The Myanmar telecom industry has been rapidly evolving this past year, seeing the entrance of two more operators, Telenor and Ooredoo. The two newcomers joined the once-monopoly state-owned operator, Myanmar Posts and Telecommunications [MPT], to compete in one of Myanmar’s fastest growing industries.
With a population of around 62 million, Myanmar remains one of the last underdeveloped telecommunications markets in Asia with fixed line penetration and mobile penetration rates at around 1% and 4% respectively as of 2012. The government has set ambitious targets of 75-80% penetration by the end of this year and has been steadily working towards that goal, which seems more and more realistic as each day passes.
The competition created by the operators in the market is a key driving force in achieving the government’s targeted mobile penetration rate. However, there are many daunting challenges that the industry as a whole faces.
Challenges in the Myanmar Telecom Sector
Firstly, there is issue case of a low mobile penetration rate. The rate was extremely low until recently due to the high costs involved with purchasing a mobile phone SIM card, as well as the call charges.
It has seen better days recently because the government has lowered the costs of purchasing a SIM card from what was once about US$1500 to about US$2. However, there is still quite a large part of the population that has yet to own a mobile phone.
Secondly, expansion of base stations to enlarge the network coverage area has been met with some unexpected difficulties. The key problem standing in the way of rapid construction of base stations is that the land owner is very hard to contact most of the time.
In Myanmar, it can be very difficult to find out the legitimate owner of certain plots of land. There are a multitude of cases in which a plot of land is sold, yet the current owner has not bothered to actually change the plot owner’s name in the official government books. This leads to an extremely arduous process of finding out the land owner, after which the operators would have to ask for permission to build the base stations.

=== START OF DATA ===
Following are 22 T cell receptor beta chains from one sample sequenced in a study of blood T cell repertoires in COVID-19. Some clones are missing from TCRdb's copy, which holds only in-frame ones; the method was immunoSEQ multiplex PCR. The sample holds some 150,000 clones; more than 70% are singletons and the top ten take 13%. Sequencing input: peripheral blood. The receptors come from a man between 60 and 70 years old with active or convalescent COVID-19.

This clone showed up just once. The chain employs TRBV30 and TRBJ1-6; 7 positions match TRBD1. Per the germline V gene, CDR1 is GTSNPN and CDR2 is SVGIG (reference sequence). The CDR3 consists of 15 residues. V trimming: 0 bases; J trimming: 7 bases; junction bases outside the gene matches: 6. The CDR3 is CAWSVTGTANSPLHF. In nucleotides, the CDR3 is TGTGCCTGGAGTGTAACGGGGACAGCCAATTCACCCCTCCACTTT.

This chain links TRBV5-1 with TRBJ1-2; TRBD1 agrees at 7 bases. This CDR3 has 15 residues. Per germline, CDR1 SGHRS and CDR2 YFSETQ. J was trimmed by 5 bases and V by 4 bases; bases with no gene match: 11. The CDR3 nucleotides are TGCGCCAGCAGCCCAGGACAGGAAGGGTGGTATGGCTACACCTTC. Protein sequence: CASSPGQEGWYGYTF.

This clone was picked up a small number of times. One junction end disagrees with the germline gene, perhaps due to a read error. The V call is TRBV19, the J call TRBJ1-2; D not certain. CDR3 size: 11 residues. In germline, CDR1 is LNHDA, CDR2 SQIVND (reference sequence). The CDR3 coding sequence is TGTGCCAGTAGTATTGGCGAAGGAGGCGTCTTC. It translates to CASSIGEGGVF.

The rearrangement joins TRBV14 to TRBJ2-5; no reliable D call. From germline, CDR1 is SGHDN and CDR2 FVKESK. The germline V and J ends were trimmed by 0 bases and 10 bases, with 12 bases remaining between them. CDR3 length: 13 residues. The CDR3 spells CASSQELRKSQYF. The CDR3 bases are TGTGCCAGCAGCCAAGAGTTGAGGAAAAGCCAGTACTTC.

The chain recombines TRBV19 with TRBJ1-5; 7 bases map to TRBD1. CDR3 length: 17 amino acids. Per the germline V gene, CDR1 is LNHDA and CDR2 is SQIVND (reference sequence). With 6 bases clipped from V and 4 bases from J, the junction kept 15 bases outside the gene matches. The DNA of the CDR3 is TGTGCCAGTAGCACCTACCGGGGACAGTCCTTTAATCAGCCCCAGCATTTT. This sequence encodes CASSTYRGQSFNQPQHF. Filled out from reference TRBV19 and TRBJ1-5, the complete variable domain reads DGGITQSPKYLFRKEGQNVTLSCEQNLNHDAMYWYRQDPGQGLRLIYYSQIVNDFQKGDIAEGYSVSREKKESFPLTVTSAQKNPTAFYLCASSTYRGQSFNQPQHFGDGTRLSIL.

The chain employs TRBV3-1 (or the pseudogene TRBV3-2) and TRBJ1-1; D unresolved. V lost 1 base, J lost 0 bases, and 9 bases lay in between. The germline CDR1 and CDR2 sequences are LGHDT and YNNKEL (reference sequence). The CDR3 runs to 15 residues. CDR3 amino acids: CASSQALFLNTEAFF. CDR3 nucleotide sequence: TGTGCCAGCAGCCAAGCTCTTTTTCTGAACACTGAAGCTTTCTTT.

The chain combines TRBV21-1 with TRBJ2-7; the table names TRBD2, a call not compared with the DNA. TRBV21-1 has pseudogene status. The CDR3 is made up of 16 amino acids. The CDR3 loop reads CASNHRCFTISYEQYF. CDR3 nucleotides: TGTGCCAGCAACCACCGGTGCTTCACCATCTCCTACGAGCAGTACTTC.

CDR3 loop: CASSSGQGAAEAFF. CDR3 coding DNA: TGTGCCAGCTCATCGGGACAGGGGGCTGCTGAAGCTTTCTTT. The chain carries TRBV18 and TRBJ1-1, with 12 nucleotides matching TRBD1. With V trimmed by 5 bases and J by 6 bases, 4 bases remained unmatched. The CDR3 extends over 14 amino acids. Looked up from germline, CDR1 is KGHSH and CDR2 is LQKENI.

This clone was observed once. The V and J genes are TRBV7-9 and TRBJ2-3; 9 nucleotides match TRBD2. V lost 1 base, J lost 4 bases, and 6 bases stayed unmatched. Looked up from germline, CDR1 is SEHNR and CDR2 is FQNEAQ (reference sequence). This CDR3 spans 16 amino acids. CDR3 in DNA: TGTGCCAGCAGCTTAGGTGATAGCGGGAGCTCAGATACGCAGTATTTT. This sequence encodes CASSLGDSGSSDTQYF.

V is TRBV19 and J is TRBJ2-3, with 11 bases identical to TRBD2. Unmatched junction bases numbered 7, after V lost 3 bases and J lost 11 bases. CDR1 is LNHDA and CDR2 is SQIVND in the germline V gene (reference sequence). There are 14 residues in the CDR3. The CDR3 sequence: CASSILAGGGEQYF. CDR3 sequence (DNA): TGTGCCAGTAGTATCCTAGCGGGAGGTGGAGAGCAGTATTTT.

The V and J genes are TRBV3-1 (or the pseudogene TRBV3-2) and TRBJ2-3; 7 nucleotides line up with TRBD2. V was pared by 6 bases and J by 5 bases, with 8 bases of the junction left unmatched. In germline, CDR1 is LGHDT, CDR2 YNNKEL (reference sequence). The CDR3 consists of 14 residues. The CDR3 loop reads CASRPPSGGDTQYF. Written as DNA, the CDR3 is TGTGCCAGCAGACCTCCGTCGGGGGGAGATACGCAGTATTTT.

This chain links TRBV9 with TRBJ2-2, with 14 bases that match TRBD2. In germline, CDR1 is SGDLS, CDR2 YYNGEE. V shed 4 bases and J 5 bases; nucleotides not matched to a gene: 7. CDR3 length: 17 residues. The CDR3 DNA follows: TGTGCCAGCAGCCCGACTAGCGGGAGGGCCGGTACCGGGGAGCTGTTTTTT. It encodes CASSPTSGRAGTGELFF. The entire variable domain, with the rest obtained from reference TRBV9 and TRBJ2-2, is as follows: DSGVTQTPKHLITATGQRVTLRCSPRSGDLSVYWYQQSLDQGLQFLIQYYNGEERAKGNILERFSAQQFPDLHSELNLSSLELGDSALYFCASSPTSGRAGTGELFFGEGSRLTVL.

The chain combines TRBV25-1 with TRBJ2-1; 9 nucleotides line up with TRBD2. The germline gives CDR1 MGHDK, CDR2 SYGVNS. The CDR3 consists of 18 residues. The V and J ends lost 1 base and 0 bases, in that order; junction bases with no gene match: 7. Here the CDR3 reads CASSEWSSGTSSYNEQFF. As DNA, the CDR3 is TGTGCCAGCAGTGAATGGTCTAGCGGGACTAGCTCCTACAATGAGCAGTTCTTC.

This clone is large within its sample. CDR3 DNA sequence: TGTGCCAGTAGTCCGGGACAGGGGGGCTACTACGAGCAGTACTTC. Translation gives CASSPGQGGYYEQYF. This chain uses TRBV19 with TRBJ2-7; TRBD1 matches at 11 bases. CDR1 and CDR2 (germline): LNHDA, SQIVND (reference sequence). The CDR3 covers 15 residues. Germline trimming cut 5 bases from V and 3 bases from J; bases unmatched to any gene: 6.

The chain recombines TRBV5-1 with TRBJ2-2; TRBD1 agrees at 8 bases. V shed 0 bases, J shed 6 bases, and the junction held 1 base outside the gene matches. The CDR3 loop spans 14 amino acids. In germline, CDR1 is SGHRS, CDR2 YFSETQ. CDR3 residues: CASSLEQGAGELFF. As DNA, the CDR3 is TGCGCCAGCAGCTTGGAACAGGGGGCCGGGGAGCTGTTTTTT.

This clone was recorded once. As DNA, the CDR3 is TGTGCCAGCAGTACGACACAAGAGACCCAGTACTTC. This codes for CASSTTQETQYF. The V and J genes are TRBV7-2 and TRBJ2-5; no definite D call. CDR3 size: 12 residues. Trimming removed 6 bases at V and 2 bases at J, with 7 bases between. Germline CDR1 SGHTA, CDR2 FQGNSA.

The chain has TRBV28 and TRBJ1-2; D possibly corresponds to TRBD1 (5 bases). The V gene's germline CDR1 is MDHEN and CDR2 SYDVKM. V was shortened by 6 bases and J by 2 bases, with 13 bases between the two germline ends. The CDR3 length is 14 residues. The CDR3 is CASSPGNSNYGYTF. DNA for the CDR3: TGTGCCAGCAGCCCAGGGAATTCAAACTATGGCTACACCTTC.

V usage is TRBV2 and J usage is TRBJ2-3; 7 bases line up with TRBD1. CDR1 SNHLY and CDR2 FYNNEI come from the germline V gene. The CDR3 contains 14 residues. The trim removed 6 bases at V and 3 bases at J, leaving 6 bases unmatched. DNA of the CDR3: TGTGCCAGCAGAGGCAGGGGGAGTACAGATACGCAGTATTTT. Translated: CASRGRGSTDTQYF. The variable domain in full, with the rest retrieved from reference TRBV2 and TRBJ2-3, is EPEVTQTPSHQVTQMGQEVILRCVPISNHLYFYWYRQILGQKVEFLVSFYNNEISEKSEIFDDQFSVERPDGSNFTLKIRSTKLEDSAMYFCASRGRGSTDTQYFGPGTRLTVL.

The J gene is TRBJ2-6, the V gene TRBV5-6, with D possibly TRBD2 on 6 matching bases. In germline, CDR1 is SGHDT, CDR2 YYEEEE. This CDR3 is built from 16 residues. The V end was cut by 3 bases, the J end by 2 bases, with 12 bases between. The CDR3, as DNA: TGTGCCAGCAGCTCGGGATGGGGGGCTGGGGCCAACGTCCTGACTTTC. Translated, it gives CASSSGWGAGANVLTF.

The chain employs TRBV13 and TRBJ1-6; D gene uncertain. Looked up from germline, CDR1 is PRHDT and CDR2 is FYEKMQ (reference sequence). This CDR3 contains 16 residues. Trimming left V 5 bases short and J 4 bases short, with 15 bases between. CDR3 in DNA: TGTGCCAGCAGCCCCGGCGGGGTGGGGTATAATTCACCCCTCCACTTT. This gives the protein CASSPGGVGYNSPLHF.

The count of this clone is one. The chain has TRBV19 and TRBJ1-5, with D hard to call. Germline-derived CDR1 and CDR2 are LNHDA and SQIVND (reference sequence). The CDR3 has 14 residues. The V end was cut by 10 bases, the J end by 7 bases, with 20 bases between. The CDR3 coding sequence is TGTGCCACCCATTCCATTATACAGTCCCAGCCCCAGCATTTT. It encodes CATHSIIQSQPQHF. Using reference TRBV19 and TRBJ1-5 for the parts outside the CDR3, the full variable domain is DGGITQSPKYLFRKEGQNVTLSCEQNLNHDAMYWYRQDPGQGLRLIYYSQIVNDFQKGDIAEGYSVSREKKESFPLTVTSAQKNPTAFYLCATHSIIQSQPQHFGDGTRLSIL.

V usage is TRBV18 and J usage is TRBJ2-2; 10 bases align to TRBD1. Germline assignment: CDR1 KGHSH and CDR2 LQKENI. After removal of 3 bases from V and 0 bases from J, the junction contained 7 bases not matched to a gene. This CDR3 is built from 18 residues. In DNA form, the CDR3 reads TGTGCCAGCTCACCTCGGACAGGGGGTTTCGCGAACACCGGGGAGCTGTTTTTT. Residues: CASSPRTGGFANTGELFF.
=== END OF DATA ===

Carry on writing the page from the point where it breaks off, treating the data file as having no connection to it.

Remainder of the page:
Competition Heats Up
There are challenges that the industry faces as a whole, yet there are also problems that the individual operators face – mainly their competition.
It seems like ex-monopoly operator MPT is struggling against the newcomers. It had to join forces with Japan’s KDDI and Sumitomo to form the MPT-KDDI-Sumitomo Joint Operations to stay competitive.
The CEO of the new partnership said that no matter what changes the new entrants will bring, MPT’s core strategy will stay the same. They will continue to improve their network, services, and quality to really satisfy their customer’s needs.
Petter Furberg, CEO of Telenor Myanmar, said that network expansion is the key to winning the competition. Another one of the key focus of Telenor’s strategy is to ensure very good data connections at affordable rates. He revealed that they were exploring 4G coverage as a potential option due to expectations that Myanmar would be seeing very rapid growth in terms of development.
There has already been a small price war between the three players. Price cuts are seen across all operators, especially from Ooredoo, which just started offering a 50% bonus for any top-ups and recently launched Myanmar’s least expensive internet package. One of the lowest minimum wages in Asia has led Myanmar to compete on price not only within the country, but also with its neighbors in ASEAN.
The abundance of opportunities in Myanmar has resulted in a highly competitive environment. With more than 17 local companies joining the auction for the fourth license, the current operators are looking to improve their service while customers are awaiting better quality.
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